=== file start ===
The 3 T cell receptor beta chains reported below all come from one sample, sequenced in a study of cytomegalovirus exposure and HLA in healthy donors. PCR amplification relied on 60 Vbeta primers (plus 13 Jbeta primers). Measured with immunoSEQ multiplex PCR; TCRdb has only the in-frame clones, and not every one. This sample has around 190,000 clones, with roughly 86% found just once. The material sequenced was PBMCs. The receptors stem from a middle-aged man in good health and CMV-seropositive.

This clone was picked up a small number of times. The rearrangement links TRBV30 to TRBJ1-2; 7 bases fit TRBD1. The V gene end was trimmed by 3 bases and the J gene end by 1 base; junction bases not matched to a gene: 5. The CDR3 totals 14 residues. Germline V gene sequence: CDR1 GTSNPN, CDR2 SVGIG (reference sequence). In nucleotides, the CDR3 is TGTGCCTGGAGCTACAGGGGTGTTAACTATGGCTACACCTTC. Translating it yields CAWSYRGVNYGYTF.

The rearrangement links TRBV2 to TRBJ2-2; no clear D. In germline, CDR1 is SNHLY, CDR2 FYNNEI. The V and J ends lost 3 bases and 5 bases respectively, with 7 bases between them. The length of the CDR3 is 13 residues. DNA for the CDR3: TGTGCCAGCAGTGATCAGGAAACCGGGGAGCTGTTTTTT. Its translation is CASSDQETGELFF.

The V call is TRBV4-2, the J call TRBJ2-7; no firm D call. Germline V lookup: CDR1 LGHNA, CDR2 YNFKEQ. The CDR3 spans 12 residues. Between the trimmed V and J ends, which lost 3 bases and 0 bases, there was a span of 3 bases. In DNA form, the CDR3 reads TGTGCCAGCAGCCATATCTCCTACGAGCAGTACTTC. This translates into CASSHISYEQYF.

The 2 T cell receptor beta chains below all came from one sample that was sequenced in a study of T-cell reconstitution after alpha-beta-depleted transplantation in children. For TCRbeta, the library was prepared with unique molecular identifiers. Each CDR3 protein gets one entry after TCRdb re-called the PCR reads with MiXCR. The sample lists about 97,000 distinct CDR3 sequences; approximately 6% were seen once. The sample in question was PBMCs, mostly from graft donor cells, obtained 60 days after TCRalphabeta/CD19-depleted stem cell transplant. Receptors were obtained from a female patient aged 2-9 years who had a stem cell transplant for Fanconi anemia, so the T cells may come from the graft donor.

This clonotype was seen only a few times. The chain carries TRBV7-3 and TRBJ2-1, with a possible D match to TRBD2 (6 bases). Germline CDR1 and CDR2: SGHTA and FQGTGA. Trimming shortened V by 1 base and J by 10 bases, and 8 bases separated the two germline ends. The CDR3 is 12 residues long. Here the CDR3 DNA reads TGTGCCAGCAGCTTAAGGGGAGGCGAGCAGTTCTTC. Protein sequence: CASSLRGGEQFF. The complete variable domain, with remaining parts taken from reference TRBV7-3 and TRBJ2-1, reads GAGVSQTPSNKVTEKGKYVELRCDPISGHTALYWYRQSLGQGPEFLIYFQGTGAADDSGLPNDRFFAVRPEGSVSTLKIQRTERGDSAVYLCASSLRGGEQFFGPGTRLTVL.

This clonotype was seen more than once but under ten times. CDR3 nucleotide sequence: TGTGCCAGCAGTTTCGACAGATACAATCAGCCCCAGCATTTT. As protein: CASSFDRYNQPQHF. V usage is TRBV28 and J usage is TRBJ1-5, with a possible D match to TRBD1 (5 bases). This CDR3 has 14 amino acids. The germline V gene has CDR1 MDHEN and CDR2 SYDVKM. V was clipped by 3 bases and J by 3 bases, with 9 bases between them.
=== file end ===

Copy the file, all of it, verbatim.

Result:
The 3 T cell receptor beta chains reported below all come from one sample, sequenced in a study of cytomegalovirus exposure and HLA in healthy donors. PCR amplification relied on 60 Vbeta primers (plus 13 Jbeta primers). Measured with immunoSEQ multiplex PCR; TCRdb has only the in-frame clones, and not every one. This sample has around 190,000 clones, with roughly 86% found just once. The material sequenced was PBMCs. The receptors stem from a middle-aged man in good health and CMV-seropositive.

This clone was picked up a small number of times. The rearrangement links TRBV30 to TRBJ1-2; 7 bases fit TRBD1. The V gene end was trimmed by 3 bases and the J gene end by 1 base; junction bases not matched to a gene: 5. The CDR3 totals 14 residues. Germline V gene sequence: CDR1 GTSNPN, CDR2 SVGIG (reference sequence). In nucleotides, the CDR3 is TGTGCCTGGAGCTACAGGGGTGTTAACTATGGCTACACCTTC. Translating it yields CAWSYRGVNYGYTF.

The rearrangement links TRBV2 to TRBJ2-2; no clear D. In germline, CDR1 is SNHLY, CDR2 FYNNEI. The V and J ends lost 3 bases and 5 bases respectively, with 7 bases between them. The length of the CDR3 is 13 residues. DNA for the CDR3: TGTGCCAGCAGTGATCAGGAAACCGGGGAGCTGTTTTTT. Its translation is CASSDQETGELFF.

The V call is TRBV4-2, the J call TRBJ2-7; no firm D call. Germline V lookup: CDR1 LGHNA, CDR2 YNFKEQ. The CDR3 spans 12 residues. Between the trimmed V and J ends, which lost 3 bases and 0 bases, there was a span of 3 bases. In DNA form, the CDR3 reads TGTGCCAGCAGCCATATCTCCTACGAGCAGTACTTC. This translates into CASSHISYEQYF.

The 2 T cell receptor beta chains below all came from one sample that was sequenced in a study of T-cell reconstitution after alpha-beta-depleted transplantation in children. For TCRbeta, the library was prepared with unique molecular identifiers. Each CDR3 protein gets one entry after TCRdb re-called the PCR reads with MiXCR. The sample lists about 97,000 distinct CDR3 sequences; approximately 6% were seen once. The sample in question was PBMCs, mostly from graft donor cells, obtained 60 days after TCRalphabeta/CD19-depleted stem cell transplant. Receptors were obtained from a female patient aged 2-9 years who had a stem cell transplant for Fanconi anemia, so the T cells may come from the graft donor.

This clonotype was seen only a few times. The chain carries TRBV7-3 and TRBJ2-1, with a possible D match to TRBD2 (6 bases). Germline CDR1 and CDR2: SGHTA and FQGTGA. Trimming shortened V by 1 base and J by 10 bases, and 8 bases separated the two germline ends. The CDR3 is 12 residues long. Here the CDR3 DNA reads TGTGCCAGCAGCTTAAGGGGAGGCGAGCAGTTCTTC. Protein sequence: CASSLRGGEQFF. The complete variable domain, with remaining parts taken from reference TRBV7-3 and TRBJ2-1, reads GAGVSQTPSNKVTEKGKYVELRCDPISGHTALYWYRQSLGQGPEFLIYFQGTGAADDSGLPNDRFFAVRPEGSVSTLKIQRTERGDSAVYLCASSLRGGEQFFGPGTRLTVL.

This clonotype was seen more than once but under ten times. CDR3 nucleotide sequence: TGTGCCAGCAGTTTCGACAGATACAATCAGCCCCAGCATTTT. As protein: CASSFDRYNQPQHF. V usage is TRBV28 and J usage is TRBJ1-5, with a possible D match to TRBD1 (5 bases). This CDR3 has 14 amino acids. The germline V gene has CDR1 MDHEN and CDR2 SYDVKM. V was clipped by 3 bases and J by 3 bases, with 9 bases between them.